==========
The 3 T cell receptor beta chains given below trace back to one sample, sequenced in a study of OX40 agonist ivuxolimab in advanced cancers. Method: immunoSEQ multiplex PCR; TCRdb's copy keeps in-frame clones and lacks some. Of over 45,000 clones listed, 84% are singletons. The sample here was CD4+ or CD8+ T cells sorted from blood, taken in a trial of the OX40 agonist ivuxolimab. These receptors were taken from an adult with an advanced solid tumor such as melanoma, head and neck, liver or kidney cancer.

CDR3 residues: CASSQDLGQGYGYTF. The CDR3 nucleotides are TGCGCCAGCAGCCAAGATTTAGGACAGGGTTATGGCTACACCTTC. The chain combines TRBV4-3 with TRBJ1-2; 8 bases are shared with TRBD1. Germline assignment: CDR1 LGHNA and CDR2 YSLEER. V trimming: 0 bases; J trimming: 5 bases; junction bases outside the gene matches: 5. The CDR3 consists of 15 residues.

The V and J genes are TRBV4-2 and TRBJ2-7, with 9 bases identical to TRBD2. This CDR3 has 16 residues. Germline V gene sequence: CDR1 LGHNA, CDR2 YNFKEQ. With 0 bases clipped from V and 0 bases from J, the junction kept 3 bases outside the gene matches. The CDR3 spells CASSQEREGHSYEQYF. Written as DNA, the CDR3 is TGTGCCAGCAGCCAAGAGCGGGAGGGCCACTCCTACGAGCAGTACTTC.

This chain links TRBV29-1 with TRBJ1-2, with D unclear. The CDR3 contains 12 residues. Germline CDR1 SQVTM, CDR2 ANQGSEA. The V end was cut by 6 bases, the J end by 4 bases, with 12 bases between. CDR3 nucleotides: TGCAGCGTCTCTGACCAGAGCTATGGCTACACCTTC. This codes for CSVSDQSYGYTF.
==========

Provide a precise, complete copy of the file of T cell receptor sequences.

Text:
The 3 T cell receptor beta chains given below trace back to one sample, sequenced in a study of OX40 agonist ivuxolimab in advanced cancers. Method: immunoSEQ multiplex PCR; TCRdb's copy keeps in-frame clones and lacks some. Of over 45,000 clones listed, 84% are singletons. The sample here was CD4+ or CD8+ T cells sorted from blood, taken in a trial of the OX40 agonist ivuxolimab. These receptors were taken from an adult with an advanced solid tumor such as melanoma, head and neck, liver or kidney cancer.

CDR3 residues: CASSQDLGQGYGYTF. The CDR3 nucleotides are TGCGCCAGCAGCCAAGATTTAGGACAGGGTTATGGCTACACCTTC. The chain combines TRBV4-3 with TRBJ1-2; 8 bases are shared with TRBD1. Germline assignment: CDR1 LGHNA and CDR2 YSLEER. V trimming: 0 bases; J trimming: 5 bases; junction bases outside the gene matches: 5. The CDR3 consists of 15 residues.

The V and J genes are TRBV4-2 and TRBJ2-7, with 9 bases identical to TRBD2. This CDR3 has 16 residues. Germline V gene sequence: CDR1 LGHNA, CDR2 YNFKEQ. With 0 bases clipped from V and 0 bases from J, the junction kept 3 bases outside the gene matches. The CDR3 spells CASSQEREGHSYEQYF. Written as DNA, the CDR3 is TGTGCCAGCAGCCAAGAGCGGGAGGGCCACTCCTACGAGCAGTACTTC.

This chain links TRBV29-1 with TRBJ1-2, with D unclear. The CDR3 contains 12 residues. Germline CDR1 SQVTM, CDR2 ANQGSEA. The V end was cut by 6 bases, the J end by 4 bases, with 12 bases between. CDR3 nucleotides: TGCAGCGTCTCTGACCAGAGCTATGGCTACACCTTC. This codes for CSVSDQSYGYTF.